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A Marathon day of Marathons


 
In an innovative but clever move both the men’s and women’s marathon will be held on a relatively fast four lap course along the Thames on Sunday.

The race starts and finishes on the famous Tower Bridge which still lifts and drops to let taller vessels up past the Westminster Parliament, which is just beyond the start and finish line.

Traditionally these events have been held on consecutive Sundays which resulted in two consecutive road closures and double commitment of local supporters. 

However, the creative thinking of London 2017 organizers will deliver a solution that is assured to be a hit with both the athletes and the spectators 

A championship marathon is typically limited to around 100 competitors and as such watching the event over a single lap route can be easily compared to the proverbial art of watching paint dry. Spectators become adept in the skill of falling asleep between passing athletes!

A four-lap course certainly relieved that scenario and the hosting and timing of both events around three hours apart e sure a continuity of action that can attract and sustain an audience particularly given the work that has gone into providing fan parks and spots along the incredibly scenic 10km laps.

The view down the start from the Tower bridge

The view at the lap turn which has a 4 metre radius

With a championship record of 2:06:54, set in Berlin in 2009, and the predicted 18-19 degree conditions, the men’s race (12 noon RSA time) will not be slow up front. 
Clouds but no rain is then predicted for the ladies’ race (15:00 RSA time), with a high of 21 degrees, but since this is the great British summer – anything is possible! 😁

There are eight men who have personal bests faster than the record, but as medals are more important than times, the record may well endure another two years.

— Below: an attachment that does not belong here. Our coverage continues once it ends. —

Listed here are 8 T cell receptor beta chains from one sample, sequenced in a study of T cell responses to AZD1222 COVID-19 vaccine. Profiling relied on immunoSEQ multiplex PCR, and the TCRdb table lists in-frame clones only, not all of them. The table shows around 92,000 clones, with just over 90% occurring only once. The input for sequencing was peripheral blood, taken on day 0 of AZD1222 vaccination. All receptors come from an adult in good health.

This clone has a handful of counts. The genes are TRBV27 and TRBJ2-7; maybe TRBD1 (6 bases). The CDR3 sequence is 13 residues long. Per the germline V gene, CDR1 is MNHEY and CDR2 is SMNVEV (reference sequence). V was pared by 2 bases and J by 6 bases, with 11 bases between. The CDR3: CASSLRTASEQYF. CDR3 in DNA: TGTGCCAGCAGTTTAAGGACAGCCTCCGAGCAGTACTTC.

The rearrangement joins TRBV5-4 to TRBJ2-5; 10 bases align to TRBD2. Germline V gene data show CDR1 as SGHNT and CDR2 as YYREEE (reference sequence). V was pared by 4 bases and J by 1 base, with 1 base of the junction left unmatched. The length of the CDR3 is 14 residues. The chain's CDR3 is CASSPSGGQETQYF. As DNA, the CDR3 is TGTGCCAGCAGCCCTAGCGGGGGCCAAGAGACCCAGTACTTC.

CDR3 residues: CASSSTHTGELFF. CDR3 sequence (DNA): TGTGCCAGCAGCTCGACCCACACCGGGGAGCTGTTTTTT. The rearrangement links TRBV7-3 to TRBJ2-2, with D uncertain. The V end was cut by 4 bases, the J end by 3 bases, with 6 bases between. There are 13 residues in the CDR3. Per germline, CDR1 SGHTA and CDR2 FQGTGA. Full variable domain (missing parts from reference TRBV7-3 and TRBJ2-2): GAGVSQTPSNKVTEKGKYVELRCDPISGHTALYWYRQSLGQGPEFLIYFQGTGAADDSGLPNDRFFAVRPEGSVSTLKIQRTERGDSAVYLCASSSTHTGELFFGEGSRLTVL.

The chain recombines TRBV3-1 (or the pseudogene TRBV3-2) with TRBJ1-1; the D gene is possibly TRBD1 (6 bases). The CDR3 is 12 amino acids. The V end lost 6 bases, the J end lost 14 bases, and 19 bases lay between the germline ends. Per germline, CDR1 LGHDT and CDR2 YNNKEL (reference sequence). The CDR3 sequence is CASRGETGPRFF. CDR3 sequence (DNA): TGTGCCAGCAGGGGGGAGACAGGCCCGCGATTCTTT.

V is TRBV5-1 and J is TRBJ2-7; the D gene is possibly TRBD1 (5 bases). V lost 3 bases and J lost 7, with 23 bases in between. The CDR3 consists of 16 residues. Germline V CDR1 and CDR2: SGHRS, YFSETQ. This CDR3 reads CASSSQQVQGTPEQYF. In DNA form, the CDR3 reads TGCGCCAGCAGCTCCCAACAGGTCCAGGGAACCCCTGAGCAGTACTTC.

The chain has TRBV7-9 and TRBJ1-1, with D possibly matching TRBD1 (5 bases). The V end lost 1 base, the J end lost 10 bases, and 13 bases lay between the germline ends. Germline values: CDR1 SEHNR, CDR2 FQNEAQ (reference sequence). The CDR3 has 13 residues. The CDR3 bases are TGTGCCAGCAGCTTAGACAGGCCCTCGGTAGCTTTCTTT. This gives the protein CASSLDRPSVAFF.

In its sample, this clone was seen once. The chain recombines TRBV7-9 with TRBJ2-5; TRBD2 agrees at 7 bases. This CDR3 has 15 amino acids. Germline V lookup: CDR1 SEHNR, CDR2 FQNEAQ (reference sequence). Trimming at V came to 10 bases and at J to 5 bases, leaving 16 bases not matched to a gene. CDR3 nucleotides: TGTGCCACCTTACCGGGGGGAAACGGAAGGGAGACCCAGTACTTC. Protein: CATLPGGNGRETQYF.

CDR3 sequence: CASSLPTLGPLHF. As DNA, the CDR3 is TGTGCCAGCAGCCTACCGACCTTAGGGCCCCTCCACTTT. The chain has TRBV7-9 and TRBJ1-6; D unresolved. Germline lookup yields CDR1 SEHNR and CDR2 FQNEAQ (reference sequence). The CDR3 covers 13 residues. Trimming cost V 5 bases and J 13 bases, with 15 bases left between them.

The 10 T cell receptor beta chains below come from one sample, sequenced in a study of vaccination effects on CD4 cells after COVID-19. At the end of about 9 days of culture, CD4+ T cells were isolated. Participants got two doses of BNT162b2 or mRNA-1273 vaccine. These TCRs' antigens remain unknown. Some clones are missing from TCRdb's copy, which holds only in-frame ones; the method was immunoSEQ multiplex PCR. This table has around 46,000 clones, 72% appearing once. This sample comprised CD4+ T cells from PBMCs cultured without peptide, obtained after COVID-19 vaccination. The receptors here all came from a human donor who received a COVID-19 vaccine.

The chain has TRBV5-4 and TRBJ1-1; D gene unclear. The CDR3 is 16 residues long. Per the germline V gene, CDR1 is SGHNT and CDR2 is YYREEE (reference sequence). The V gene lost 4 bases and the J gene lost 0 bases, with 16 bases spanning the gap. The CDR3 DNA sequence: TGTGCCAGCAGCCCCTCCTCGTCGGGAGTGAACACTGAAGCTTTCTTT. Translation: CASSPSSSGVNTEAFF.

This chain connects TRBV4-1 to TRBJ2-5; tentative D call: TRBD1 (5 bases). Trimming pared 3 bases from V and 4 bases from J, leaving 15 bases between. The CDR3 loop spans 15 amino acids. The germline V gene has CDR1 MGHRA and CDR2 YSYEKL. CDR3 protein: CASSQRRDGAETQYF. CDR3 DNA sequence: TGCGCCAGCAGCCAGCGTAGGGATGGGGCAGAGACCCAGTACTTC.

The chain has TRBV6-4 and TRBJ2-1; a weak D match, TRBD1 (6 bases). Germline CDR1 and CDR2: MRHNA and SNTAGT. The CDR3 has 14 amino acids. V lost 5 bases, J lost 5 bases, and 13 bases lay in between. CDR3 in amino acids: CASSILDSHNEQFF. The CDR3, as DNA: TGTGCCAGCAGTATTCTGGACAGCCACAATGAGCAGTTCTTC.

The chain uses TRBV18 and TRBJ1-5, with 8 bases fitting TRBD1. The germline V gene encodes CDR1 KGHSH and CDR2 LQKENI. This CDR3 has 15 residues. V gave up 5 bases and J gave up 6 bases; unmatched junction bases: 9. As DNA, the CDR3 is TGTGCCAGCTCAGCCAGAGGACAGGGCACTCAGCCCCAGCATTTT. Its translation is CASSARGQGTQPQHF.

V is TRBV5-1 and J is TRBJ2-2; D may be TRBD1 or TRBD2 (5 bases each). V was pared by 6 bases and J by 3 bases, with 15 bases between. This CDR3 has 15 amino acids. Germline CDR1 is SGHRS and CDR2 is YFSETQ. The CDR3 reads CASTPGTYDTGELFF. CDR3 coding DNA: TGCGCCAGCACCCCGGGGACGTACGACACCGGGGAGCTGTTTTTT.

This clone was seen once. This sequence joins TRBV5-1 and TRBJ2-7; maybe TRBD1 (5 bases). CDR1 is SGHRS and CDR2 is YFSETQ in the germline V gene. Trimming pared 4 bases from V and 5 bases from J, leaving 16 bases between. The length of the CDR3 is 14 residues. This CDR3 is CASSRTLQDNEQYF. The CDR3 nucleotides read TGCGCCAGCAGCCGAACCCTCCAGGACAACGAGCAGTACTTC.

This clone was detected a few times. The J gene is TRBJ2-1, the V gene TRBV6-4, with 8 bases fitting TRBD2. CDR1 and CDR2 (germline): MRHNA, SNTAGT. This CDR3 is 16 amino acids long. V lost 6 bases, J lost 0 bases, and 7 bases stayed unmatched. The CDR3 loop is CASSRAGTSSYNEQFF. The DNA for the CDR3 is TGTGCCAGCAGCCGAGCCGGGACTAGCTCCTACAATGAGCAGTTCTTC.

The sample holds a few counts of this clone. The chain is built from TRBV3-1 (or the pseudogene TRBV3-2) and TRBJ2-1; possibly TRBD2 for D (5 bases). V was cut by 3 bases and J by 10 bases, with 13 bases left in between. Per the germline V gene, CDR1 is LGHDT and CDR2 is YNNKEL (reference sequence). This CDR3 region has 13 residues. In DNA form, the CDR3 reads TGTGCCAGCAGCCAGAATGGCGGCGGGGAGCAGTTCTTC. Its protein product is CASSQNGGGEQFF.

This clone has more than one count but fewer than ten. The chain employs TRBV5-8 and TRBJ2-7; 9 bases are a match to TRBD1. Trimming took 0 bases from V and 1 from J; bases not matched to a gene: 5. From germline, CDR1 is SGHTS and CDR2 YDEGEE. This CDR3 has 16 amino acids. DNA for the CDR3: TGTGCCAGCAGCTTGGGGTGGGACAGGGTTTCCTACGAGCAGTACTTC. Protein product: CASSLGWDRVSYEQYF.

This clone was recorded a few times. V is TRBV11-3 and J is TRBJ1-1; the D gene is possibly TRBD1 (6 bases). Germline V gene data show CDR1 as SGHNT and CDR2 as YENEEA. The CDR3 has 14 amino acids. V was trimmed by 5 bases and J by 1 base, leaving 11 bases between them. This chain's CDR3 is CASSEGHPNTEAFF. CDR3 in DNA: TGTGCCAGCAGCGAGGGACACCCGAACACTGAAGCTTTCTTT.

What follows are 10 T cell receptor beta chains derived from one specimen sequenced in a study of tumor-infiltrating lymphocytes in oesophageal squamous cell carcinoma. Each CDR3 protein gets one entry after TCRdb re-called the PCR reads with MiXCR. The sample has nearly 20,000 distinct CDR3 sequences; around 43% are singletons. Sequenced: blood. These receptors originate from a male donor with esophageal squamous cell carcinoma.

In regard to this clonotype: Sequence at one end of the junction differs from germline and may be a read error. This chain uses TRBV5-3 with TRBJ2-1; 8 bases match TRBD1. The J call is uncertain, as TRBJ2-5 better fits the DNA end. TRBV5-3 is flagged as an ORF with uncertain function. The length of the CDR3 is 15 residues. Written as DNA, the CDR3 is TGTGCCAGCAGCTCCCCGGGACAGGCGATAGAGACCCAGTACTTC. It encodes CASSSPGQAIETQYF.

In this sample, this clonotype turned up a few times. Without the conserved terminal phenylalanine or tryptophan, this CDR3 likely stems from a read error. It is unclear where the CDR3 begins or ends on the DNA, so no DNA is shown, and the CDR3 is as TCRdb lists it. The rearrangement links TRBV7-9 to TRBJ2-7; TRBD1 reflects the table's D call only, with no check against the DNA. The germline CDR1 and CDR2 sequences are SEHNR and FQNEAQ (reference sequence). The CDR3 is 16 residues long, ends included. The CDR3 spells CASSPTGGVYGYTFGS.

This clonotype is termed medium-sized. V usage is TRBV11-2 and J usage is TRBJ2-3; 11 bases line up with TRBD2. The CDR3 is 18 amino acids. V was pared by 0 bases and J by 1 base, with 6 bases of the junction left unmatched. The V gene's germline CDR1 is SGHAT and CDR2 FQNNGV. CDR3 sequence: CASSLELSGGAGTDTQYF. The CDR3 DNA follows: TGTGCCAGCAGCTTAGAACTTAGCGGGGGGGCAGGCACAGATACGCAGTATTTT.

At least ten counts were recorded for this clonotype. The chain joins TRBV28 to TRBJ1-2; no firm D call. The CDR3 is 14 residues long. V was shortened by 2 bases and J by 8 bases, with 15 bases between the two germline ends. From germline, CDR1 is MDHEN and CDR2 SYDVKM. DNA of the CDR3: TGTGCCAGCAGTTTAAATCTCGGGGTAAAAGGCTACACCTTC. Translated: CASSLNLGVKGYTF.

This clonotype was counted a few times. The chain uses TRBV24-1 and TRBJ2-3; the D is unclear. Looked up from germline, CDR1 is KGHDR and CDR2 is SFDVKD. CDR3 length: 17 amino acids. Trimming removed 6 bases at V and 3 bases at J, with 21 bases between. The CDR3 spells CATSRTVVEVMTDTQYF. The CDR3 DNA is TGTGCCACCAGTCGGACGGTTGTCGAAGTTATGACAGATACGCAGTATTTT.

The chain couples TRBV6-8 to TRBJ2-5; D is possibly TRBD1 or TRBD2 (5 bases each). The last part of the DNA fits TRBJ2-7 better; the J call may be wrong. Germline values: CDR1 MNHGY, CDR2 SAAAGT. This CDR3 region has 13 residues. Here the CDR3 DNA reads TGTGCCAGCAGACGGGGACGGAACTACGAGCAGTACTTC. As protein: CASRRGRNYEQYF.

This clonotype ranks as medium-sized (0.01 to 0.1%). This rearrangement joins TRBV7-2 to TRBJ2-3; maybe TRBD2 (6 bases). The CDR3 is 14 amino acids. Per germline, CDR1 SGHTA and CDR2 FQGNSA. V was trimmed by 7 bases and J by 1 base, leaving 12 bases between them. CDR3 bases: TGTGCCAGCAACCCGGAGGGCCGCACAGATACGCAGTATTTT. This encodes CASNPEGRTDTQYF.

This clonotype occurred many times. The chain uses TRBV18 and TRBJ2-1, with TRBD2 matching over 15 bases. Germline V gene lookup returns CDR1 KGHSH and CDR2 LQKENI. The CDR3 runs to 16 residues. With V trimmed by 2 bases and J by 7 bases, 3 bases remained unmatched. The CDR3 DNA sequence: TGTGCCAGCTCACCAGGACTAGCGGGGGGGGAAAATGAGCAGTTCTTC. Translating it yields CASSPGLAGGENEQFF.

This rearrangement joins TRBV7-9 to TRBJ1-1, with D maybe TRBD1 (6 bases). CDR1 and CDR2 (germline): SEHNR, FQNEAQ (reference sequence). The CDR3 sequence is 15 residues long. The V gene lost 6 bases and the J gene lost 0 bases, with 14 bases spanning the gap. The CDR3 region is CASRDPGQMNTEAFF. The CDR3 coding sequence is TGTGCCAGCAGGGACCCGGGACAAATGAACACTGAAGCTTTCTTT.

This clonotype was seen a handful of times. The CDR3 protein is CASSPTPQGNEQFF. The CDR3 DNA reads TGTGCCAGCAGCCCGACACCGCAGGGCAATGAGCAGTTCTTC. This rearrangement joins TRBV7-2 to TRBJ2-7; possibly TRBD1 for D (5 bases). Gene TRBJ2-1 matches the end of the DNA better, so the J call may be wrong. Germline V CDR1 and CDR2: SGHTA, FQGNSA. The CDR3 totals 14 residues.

In reality, the South African men’s trio have a better chance of achieving something special as a team than as individuals, although there is the possibility that Lusapho April could make it into the top ten, as there are only 12 of the 100 runners who have personal bests faster than the Eastern Cape man’s 2:08:32.

In terms of team trios it is no surprise that Ethiopia are the favourites with Tesgaye Mekonnen, Tamarit Tola, and Yemane Tsegay whose combined PB times total 6:13:31.

As expected the Kenyan squad are next closest, with Japan, Eritrea, and Spain the others ranked as strong contenders.
Running as a team, a practice used by most contending countries, often delivers better individual results due to the way the very small championship fields quickly gets strung out.

April could perhaps feel restrained by holding back early on, and will probably go upfront, however it has been seen over and again that runners who come through in the final third can often be placed higher than the form book.

Certainly, there is a strong argument to be made for Sibusiso Nzima and Desmond Mokgubo to stick together at least until 35km, then see what damage they can do over the final 7km.
Run strategically there is the potential of finishing amongst the top 5 teams, and good runs by the RSA trio could even see them repeat the bronze medal of Paris 2003, which ironically was the last time that we saw our countrymen truly run as a team in this longest of championship events.

Based on the same rationale it is an even greater disappointment that the South African combination of Jenna Challenor and Mapaseka Makhanya does not have a third athlete to train and run as a team.

As a duo their main goal will surely be to improve current times and ideally go sub 2:30, which would provide a great base for contention in the Commonwealth Games in April next year.

It will take only 63 seconds of progression for Makhanya, but could be a stretch to far for Challenor, who has a 2:37:12 best from Nagoya last year. That said, the KZN runner’s focus has tended to be on the shorter events where she has steadily improved, and this bodes well for the race, which unusually has an afternoon start.

A special spectator ‘Fan Park’ has been set up in the Moat of the iconic Tower of London- Its going to create an oasis of support for the runners who will pass this each time they start a lap.


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